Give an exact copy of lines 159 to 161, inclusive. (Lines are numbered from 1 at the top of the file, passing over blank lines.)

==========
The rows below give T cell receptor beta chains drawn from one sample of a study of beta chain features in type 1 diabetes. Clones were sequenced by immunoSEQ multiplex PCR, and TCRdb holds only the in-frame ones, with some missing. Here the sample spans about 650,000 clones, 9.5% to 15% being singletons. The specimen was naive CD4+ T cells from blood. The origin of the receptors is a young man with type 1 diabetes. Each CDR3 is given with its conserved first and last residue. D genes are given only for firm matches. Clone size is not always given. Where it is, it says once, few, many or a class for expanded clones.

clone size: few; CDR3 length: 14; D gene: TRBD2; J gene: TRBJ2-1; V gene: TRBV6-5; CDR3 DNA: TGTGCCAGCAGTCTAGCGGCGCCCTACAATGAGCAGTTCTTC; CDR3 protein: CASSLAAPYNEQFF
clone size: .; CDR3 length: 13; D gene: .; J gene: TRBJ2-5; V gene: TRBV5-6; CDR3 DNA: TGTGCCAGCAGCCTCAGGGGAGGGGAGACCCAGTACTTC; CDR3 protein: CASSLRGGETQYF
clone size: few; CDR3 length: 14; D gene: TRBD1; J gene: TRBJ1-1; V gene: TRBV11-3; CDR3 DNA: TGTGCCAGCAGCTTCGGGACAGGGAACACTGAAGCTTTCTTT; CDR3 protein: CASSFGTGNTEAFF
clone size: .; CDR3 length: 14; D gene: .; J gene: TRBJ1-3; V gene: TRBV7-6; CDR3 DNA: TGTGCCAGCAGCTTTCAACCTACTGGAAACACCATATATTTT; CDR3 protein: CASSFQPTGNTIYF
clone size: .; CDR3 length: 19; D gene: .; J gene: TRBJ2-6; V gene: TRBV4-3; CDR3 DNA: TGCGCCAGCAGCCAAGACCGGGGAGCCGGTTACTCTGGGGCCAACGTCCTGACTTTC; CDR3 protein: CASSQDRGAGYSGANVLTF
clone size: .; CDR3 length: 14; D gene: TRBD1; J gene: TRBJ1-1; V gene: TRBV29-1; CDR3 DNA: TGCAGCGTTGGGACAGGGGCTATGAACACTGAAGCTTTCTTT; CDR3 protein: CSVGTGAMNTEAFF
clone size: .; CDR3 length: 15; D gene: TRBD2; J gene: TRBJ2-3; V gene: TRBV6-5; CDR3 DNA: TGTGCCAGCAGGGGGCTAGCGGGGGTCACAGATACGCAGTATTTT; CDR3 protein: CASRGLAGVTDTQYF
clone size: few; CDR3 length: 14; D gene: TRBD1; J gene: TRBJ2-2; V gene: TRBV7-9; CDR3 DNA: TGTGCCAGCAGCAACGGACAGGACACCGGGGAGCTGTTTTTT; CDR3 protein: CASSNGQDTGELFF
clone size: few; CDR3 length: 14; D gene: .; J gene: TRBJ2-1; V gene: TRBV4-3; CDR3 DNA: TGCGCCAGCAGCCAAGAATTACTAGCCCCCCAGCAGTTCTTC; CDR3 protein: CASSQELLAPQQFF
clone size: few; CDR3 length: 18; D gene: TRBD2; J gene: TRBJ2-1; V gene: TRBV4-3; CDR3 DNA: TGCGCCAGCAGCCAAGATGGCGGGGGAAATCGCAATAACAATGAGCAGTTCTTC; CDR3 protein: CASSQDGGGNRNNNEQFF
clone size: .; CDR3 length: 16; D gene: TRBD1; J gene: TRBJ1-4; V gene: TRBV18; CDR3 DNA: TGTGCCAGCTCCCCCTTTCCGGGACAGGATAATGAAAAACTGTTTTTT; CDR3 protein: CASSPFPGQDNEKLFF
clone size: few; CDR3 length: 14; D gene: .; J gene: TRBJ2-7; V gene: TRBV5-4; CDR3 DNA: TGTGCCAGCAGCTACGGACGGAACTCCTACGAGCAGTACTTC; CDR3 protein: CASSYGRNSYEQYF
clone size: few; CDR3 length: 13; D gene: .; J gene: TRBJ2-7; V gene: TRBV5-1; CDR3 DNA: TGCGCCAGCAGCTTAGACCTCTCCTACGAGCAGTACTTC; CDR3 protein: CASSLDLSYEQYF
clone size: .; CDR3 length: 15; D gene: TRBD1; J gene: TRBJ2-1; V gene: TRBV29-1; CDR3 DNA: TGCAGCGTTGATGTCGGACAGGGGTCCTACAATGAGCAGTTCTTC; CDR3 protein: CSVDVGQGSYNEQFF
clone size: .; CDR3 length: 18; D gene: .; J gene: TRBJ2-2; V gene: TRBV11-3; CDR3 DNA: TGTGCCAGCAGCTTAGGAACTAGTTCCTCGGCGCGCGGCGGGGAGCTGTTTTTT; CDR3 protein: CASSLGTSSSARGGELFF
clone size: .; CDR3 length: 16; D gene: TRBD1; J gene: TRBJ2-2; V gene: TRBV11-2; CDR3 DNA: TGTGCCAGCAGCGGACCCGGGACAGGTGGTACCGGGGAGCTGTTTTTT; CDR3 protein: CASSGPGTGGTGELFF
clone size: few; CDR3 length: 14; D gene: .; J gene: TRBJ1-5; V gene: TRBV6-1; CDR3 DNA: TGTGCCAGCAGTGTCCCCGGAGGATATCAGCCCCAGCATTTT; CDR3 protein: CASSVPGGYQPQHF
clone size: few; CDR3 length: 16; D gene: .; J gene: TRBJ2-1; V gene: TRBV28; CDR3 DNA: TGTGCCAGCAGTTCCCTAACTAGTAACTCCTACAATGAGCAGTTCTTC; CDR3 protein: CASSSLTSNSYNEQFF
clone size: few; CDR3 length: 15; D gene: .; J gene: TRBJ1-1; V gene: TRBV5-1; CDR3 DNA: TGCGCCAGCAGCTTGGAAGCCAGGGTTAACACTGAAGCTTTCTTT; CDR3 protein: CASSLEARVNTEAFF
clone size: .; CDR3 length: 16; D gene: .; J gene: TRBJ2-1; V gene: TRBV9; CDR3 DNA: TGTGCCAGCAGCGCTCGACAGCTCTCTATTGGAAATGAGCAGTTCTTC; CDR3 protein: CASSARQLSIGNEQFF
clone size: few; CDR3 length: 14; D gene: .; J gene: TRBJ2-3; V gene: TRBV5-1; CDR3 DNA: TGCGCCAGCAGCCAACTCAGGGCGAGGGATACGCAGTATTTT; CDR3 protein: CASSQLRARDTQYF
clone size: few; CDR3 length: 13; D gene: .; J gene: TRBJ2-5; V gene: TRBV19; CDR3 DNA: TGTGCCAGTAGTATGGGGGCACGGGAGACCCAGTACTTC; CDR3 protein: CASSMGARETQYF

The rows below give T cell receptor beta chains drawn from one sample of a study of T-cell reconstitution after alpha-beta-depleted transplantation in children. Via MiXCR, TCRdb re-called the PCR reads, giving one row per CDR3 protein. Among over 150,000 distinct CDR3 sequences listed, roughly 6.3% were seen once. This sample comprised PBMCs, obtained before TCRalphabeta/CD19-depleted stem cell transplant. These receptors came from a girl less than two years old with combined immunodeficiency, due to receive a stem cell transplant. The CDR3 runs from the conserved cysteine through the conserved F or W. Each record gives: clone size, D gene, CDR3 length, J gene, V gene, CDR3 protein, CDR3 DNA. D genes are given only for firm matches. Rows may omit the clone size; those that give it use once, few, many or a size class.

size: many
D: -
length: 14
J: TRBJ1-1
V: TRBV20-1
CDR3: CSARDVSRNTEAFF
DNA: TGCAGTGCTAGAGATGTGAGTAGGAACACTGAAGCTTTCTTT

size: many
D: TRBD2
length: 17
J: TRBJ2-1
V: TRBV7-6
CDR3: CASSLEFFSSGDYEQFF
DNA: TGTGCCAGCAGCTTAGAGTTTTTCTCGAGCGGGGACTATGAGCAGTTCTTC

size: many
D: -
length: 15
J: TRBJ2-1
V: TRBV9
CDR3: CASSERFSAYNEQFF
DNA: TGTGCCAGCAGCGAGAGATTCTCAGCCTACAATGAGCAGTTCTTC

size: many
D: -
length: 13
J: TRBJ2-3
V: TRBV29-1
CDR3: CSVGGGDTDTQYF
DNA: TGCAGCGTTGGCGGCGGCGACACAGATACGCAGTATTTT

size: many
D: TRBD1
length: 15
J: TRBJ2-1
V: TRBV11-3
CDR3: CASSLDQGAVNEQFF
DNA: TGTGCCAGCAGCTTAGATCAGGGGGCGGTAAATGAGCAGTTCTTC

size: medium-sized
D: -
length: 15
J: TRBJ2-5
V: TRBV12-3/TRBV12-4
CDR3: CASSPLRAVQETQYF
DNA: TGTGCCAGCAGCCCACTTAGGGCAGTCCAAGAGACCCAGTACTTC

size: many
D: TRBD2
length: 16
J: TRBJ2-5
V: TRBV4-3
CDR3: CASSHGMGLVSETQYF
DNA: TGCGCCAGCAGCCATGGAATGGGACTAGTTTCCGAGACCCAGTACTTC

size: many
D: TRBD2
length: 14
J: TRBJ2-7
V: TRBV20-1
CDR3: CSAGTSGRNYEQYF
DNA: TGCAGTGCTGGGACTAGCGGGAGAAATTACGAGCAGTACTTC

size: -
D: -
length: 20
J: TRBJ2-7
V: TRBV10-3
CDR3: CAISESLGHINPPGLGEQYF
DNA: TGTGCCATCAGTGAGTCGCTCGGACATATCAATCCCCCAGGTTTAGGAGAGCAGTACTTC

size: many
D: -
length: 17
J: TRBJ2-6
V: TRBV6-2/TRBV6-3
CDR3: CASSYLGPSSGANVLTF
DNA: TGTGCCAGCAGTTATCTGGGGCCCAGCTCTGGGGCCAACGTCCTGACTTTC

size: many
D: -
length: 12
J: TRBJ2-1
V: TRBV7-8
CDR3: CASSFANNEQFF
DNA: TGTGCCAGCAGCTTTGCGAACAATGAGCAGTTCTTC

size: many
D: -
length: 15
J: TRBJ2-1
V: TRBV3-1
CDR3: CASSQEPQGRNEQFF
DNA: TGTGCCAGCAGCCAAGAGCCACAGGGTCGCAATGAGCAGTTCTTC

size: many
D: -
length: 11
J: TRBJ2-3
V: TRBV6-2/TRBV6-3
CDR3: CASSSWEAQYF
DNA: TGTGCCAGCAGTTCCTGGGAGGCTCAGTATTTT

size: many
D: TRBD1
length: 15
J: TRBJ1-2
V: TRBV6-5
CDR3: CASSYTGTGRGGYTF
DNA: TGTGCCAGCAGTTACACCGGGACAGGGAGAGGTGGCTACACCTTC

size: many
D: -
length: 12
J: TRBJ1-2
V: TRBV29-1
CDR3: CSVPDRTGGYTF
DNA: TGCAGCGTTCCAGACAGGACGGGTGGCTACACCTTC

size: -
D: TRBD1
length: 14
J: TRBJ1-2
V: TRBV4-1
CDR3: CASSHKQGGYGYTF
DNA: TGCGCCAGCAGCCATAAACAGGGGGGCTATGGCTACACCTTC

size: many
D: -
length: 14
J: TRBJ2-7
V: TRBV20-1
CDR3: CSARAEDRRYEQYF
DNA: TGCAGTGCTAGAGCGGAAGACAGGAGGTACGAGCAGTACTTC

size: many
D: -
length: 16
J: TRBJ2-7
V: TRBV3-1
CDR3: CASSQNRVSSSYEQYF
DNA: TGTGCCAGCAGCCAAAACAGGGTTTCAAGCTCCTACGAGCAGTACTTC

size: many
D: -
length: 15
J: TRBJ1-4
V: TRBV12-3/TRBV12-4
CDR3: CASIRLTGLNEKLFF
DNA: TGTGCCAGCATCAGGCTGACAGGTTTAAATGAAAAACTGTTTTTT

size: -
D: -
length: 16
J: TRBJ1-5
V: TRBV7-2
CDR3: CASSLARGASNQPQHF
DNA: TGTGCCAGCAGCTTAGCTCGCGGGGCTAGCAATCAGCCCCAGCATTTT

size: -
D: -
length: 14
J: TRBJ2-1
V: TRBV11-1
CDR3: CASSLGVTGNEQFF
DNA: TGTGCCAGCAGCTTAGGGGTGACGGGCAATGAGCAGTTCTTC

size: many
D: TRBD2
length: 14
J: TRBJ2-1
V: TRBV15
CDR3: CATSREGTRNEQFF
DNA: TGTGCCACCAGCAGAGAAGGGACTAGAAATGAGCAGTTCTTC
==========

D: -
length: 16
J: TRBJ1-5